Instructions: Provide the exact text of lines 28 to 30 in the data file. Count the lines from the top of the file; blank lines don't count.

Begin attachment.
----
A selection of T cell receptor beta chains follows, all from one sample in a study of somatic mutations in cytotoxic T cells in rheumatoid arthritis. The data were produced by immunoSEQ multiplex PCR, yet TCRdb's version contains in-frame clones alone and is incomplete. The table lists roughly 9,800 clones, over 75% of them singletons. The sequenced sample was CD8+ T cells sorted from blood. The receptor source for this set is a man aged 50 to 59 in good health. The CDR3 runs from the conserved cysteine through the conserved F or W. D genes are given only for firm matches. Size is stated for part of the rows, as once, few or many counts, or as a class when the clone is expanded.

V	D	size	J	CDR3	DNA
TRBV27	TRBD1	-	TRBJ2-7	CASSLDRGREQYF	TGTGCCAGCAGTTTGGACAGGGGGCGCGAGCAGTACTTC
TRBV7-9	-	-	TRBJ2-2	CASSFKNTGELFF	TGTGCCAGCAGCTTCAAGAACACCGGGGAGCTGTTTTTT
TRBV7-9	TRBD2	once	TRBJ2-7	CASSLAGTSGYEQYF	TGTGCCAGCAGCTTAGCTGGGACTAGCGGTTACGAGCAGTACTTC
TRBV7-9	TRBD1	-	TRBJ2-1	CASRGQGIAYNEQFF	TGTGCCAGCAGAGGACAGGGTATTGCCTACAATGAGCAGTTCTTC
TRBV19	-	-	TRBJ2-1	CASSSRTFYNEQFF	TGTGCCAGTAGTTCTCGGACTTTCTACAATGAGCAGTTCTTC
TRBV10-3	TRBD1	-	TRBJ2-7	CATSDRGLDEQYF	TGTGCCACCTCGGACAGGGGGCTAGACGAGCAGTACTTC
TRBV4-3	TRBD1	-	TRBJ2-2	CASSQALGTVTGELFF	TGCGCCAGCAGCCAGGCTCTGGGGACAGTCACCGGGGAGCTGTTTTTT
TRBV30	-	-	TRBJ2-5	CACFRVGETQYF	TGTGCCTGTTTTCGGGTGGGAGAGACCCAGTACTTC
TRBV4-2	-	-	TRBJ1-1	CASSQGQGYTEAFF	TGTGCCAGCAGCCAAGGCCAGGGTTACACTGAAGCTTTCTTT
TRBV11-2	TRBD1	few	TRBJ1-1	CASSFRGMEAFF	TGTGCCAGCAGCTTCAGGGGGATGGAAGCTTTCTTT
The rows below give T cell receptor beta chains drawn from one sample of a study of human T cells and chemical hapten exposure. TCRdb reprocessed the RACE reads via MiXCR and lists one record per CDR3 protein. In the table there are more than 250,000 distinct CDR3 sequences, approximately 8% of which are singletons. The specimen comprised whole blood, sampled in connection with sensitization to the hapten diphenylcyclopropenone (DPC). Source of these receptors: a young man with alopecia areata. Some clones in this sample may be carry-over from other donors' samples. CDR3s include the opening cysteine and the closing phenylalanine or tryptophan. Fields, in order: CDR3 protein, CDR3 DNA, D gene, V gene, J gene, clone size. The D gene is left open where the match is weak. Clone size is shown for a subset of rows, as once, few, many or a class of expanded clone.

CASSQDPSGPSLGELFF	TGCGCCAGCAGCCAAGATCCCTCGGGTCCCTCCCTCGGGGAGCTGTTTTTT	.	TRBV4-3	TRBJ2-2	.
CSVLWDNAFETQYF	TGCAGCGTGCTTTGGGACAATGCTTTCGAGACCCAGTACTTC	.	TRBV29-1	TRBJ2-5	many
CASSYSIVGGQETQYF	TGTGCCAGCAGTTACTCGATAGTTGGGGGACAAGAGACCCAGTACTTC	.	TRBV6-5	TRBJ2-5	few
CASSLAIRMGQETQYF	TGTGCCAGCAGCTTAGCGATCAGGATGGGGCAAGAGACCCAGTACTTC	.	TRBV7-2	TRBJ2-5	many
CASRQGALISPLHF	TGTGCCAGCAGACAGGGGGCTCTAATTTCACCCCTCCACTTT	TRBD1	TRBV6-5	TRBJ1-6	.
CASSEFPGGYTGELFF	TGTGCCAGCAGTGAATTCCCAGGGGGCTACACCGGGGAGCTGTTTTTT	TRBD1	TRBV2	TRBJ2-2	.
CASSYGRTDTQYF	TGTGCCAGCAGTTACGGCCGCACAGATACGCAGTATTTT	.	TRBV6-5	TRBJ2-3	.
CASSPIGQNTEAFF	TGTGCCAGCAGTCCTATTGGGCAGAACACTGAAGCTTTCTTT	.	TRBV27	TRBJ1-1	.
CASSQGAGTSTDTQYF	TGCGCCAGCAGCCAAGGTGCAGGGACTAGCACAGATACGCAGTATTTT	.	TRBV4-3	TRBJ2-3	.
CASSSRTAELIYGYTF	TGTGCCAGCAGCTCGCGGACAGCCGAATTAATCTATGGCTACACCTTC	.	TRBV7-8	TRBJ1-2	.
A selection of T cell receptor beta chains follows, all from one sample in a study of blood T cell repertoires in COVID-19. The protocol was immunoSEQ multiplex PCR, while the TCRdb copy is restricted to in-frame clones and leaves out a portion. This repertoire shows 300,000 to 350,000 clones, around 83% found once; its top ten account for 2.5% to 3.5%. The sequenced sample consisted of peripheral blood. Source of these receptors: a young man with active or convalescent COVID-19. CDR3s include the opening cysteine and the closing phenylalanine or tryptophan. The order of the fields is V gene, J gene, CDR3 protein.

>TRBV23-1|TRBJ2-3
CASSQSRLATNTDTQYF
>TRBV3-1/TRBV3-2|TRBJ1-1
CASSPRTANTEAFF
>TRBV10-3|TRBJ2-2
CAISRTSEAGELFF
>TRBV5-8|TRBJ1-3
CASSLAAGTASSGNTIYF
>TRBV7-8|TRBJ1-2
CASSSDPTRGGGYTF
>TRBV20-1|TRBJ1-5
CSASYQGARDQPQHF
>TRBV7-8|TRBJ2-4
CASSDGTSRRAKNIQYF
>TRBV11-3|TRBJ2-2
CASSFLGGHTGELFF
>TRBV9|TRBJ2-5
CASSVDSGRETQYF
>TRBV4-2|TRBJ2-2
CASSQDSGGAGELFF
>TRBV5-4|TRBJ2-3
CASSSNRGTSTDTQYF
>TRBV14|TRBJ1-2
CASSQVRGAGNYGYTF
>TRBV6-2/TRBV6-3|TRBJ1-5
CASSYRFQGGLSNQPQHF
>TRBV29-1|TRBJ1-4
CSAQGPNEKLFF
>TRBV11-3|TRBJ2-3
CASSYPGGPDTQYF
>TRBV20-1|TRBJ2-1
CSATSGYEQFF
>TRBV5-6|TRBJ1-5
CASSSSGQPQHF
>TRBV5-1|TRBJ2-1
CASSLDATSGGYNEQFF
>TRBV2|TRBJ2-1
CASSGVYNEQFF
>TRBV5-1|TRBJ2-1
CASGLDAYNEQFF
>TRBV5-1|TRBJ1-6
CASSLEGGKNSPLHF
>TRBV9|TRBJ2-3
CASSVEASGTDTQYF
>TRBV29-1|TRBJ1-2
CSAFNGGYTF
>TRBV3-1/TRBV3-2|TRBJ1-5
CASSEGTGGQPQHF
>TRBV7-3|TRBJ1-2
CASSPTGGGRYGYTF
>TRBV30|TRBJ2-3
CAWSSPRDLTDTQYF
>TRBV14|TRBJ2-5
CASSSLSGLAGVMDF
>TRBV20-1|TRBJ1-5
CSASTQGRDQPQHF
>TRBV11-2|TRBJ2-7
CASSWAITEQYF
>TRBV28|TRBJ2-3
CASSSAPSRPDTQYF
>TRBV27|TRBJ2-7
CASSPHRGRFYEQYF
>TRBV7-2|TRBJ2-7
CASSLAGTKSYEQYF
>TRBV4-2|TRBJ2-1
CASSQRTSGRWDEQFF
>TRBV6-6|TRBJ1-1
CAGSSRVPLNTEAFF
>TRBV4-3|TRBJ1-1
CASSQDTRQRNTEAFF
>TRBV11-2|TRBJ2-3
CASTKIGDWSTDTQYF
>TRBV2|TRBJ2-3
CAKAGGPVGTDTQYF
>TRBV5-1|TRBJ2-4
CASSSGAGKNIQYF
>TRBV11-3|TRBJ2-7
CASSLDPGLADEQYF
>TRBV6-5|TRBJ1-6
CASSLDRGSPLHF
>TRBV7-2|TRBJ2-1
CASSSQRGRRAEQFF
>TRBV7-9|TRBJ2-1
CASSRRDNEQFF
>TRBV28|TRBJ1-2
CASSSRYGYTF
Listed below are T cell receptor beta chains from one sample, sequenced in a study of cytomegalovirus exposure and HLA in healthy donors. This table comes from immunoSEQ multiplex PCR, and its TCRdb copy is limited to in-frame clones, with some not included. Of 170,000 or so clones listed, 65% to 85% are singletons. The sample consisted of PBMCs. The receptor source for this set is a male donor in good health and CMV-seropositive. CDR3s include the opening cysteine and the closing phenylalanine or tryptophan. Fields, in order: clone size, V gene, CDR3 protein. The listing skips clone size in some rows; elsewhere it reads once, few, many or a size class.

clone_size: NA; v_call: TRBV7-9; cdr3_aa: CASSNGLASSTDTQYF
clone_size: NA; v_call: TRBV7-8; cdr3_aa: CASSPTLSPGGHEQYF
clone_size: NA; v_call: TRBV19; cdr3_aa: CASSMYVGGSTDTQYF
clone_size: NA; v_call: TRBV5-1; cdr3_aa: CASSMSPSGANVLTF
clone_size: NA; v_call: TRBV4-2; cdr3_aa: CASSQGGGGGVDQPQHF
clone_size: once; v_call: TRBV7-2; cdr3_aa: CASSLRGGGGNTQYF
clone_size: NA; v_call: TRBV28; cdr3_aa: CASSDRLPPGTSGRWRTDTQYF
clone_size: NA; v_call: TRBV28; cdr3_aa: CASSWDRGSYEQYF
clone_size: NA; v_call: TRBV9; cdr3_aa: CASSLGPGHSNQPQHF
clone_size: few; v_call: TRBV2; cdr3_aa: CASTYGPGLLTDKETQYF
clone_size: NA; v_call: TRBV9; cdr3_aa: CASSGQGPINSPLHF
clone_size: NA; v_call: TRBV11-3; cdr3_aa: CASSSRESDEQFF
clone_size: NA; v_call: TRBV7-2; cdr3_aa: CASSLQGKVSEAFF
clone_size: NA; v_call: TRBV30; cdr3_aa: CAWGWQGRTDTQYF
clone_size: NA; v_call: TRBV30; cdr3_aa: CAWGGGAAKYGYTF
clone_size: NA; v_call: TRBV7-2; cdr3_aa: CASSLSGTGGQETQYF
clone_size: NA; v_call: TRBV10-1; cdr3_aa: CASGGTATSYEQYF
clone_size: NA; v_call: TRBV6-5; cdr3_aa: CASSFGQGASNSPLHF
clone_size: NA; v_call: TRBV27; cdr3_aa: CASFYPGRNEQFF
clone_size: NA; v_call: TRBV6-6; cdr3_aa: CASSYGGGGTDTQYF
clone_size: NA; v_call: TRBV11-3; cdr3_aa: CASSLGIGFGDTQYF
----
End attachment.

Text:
CASSPRTANTEAFF
>TRBV10-3|TRBJ2-2
CAISRTSEAGELFF